When Geoff Keighley introduced it Tribe of Midgard during u Start flow Summer Game Fest on June 10, he almost stumbled upon his description.
“Stave off Ragnarök in this old Norwegian-inspired cooperative action survival RPG that you can even play completely alone,” he said, slowing his speech and smiling as he reached the end, clearly raised.
The pitch of the elevator for Tribe of Midgard it’s a mouthful, but it’s also the only way to really explain what the game is all about. It does not fit neatly into a single genre: It is playable alone or with a maximum of 10 people; twists the mechanics made popular by titles like Don’t Starve Together and Devil, and offers all this in an old Nordic landscape infested with procedural giants, scaling automatically.
“It’s a whole new genre,” said Julian Maroda, CEO of Tribe of Midgard workshop, Norsfell. “It was really at the starting point of what we wanted to do, it was to take a couple of genres and bring them together to make it a highly accessible experience.”
One of the most innovative aspects of the game is his approach to death in the survival genre. In Tribe of Midgard, the goal is to protect the Seed of Yggdrasil, the mystical tree in the center of your country, by feeding it with soul seeds and defending it from night attacks. If the tree dies, Ragnarök reigns and the game is over. However, there is no permadeath on an individual level – when a player dies, they lose all the seeds of the soul in their possession, but are able to return to the country and continue the fight.
This is different from games like Don’t Starve Together and other survival skills, which often use permadeath as the main source of stress.
“We think, wait, survival is something that everyone understands,” Maroda said. “As humans, survival is almost in our genes, we understand the concept of survivability. And so what we wanted to do is, how can we extend this concept to appeal to a much larger audience, to make it more accessible, so that other players can also enjoy this type of game? “
Tribe of Midgard real-time scales, meaning players can jump in and out, and enemies and resources will automatically adjust to suit the number of people online at a given time. As a tribe advances, enemies – including monstrous giants – become harder to defeat. There are RPGs and inventory management mechanics, simplified methods of gathering resources, and an ever-changing ancient environment.
“The worlds of Tribe of Midgard they’re completely procedural, ”Maroda said.“ We generate those worlds with one seed every time and they’re very different. This increases repeatability, which greatly increases the sense of exploration, of not seeing the same thing happen repeatedly, the same with our modifiers. slash ruin system. [These] it can have drastic effects on you as a character. ”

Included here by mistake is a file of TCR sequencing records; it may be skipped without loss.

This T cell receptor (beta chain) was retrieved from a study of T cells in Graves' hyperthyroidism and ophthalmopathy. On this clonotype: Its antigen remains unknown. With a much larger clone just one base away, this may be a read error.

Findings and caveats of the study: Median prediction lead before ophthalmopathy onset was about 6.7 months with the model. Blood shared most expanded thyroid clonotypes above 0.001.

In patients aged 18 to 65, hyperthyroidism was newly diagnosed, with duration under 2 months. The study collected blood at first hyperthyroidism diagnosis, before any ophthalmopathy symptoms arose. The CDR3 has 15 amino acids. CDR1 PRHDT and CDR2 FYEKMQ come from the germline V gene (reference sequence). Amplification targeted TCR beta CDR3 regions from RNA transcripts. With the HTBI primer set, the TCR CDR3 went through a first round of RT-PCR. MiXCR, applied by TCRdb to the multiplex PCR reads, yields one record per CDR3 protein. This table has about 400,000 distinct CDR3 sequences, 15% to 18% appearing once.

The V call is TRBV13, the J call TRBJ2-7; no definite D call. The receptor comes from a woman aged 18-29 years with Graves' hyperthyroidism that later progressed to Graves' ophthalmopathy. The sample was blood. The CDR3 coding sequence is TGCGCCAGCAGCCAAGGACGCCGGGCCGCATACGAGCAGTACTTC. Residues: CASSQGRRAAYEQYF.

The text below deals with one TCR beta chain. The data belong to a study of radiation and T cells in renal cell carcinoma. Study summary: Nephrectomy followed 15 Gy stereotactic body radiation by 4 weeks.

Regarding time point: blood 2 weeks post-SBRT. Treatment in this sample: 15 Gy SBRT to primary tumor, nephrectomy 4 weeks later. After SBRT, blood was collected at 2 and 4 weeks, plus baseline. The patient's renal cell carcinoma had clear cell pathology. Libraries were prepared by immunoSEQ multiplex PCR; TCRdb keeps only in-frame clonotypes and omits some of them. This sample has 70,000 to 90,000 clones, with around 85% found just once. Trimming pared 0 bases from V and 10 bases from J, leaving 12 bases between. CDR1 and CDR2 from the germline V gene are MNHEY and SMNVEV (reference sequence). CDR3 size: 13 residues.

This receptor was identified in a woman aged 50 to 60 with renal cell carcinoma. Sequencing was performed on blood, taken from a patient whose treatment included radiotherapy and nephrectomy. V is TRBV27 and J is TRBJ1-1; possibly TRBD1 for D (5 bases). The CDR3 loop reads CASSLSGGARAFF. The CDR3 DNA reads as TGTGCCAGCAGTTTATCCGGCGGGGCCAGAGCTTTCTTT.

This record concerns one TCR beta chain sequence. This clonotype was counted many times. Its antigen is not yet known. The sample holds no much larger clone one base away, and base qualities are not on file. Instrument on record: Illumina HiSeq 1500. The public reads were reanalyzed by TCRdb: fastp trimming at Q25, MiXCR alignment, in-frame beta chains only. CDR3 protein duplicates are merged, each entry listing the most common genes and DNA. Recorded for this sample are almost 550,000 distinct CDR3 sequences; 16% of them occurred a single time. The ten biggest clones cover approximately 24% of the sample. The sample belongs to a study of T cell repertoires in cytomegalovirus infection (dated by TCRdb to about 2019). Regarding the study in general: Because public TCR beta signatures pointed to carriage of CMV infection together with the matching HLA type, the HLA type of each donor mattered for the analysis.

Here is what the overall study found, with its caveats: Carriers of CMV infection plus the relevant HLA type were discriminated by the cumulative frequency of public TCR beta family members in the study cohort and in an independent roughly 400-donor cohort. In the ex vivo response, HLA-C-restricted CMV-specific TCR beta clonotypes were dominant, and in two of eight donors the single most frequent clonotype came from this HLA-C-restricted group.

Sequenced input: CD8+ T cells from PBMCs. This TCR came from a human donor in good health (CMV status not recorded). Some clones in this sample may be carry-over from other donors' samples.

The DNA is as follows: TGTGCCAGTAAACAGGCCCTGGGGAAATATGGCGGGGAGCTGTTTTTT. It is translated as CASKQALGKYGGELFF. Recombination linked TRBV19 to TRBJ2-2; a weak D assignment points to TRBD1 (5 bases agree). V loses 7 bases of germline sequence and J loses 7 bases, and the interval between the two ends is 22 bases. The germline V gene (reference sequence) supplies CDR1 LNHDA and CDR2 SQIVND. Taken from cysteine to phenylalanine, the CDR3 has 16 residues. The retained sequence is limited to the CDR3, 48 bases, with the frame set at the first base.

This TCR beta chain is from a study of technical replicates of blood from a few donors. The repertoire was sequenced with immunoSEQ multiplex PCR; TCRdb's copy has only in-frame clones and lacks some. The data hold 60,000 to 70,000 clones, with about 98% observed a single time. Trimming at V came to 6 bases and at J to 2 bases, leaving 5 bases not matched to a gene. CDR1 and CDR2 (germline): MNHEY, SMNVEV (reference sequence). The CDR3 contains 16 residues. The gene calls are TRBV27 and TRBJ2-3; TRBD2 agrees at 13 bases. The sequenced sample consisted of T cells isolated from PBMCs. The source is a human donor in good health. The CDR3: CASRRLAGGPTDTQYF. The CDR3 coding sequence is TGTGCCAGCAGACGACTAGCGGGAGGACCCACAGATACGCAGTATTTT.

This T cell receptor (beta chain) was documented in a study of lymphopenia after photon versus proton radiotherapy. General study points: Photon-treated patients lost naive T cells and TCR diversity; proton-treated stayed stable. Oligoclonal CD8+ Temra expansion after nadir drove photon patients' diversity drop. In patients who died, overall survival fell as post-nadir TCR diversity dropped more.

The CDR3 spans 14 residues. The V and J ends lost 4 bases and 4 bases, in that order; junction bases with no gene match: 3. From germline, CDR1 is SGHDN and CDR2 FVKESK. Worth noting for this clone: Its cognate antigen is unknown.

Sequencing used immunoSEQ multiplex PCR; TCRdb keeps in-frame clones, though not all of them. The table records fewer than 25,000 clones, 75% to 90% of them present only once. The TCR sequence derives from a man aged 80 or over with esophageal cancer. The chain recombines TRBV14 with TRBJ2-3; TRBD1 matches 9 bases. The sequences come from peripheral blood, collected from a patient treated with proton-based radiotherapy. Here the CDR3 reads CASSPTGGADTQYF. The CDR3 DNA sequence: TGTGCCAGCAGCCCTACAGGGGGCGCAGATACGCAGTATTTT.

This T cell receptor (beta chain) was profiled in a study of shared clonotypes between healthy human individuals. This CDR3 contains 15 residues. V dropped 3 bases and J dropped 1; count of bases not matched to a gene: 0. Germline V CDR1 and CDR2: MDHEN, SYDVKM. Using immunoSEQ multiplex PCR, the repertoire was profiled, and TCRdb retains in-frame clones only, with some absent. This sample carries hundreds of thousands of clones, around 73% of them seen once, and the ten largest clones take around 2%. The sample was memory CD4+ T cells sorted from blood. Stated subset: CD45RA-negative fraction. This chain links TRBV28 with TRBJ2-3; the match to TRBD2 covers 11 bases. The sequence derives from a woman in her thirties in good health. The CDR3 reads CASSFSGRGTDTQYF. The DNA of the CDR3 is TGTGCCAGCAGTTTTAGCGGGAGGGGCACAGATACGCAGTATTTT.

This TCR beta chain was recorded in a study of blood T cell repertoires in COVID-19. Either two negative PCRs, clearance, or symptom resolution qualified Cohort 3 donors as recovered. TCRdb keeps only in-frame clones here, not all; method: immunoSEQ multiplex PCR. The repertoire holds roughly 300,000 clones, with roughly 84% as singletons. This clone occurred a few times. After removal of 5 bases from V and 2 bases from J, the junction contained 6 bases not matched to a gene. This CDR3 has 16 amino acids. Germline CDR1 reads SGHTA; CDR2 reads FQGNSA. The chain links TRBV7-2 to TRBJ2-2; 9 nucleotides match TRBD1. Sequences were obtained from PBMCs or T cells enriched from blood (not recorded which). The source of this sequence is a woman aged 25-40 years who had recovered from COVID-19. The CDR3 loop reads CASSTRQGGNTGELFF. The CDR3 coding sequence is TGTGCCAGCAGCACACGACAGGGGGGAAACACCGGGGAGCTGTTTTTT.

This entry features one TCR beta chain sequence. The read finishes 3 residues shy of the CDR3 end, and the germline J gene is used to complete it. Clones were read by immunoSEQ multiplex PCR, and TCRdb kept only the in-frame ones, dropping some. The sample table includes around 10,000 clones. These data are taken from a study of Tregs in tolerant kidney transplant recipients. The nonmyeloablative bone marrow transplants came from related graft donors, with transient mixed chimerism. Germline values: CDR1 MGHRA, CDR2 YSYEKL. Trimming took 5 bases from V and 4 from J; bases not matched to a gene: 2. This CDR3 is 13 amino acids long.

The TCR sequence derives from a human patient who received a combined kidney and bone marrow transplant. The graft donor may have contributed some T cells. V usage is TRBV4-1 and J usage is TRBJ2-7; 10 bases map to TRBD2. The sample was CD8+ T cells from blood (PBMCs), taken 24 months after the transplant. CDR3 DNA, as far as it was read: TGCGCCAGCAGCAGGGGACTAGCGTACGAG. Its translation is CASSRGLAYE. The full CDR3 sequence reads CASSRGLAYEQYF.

Maroda and his team began building Tribe of Midgard four years ago, when games like Rust and Don’t Starve Together they were on edge. The developers have identified three trends they plan to push into the video game industry in the coming years – survival mechanics, team-based multiplayer experiences and Vikings.
For the most part, Norsfell’s predictions were accurate. As shown by recent versions like Assassins Creed Valhalla and Valheim, Nordic mythology is once again in vogue in the video game market – so much so that Maroda already sounds tired of explaining how Tribe of Midgard is different from Valheim.
“These three trends eventually, almost four years later, materialized,” Maroda said. “We’ve seen things like that Overwatch being PvP but with much more collaboration and cooperation. … And then the Vikings, yes, everywhere. Valhalla even he did, there he is Thor movies, there is the Loki it would be now. So we’re converging, which is great. We anticipated that would happen. People to Valheim he also predicted that this thing would happen and he took a similar path. ”
Norsfell’s motto is, “falsify new genres that bring people together,” and Tribe of Midgard is the manifestation of this mission. It’s to blame PlayStation 4, PS5 and PC via Steam on July 27, published by Gearbox. It costs $ 20 for the standard edition, or $ 30 for a luxury version with cosmetic items and two adorable animals. There is no crossplay at launch, but Norsfell is actively working on this feature.
Maroda hopes the $ 20 price tag will allow some players to take a few copies of the game and give them to friends so they can all play together, all for the price of a single AAA title.
“You can absolutely play Tribe on your own, it’s super fun, “Maroda said.” But I think the sense of scale we wanted to have, with that dichotomy between giants and players, really sets in when you’re 10 players. “
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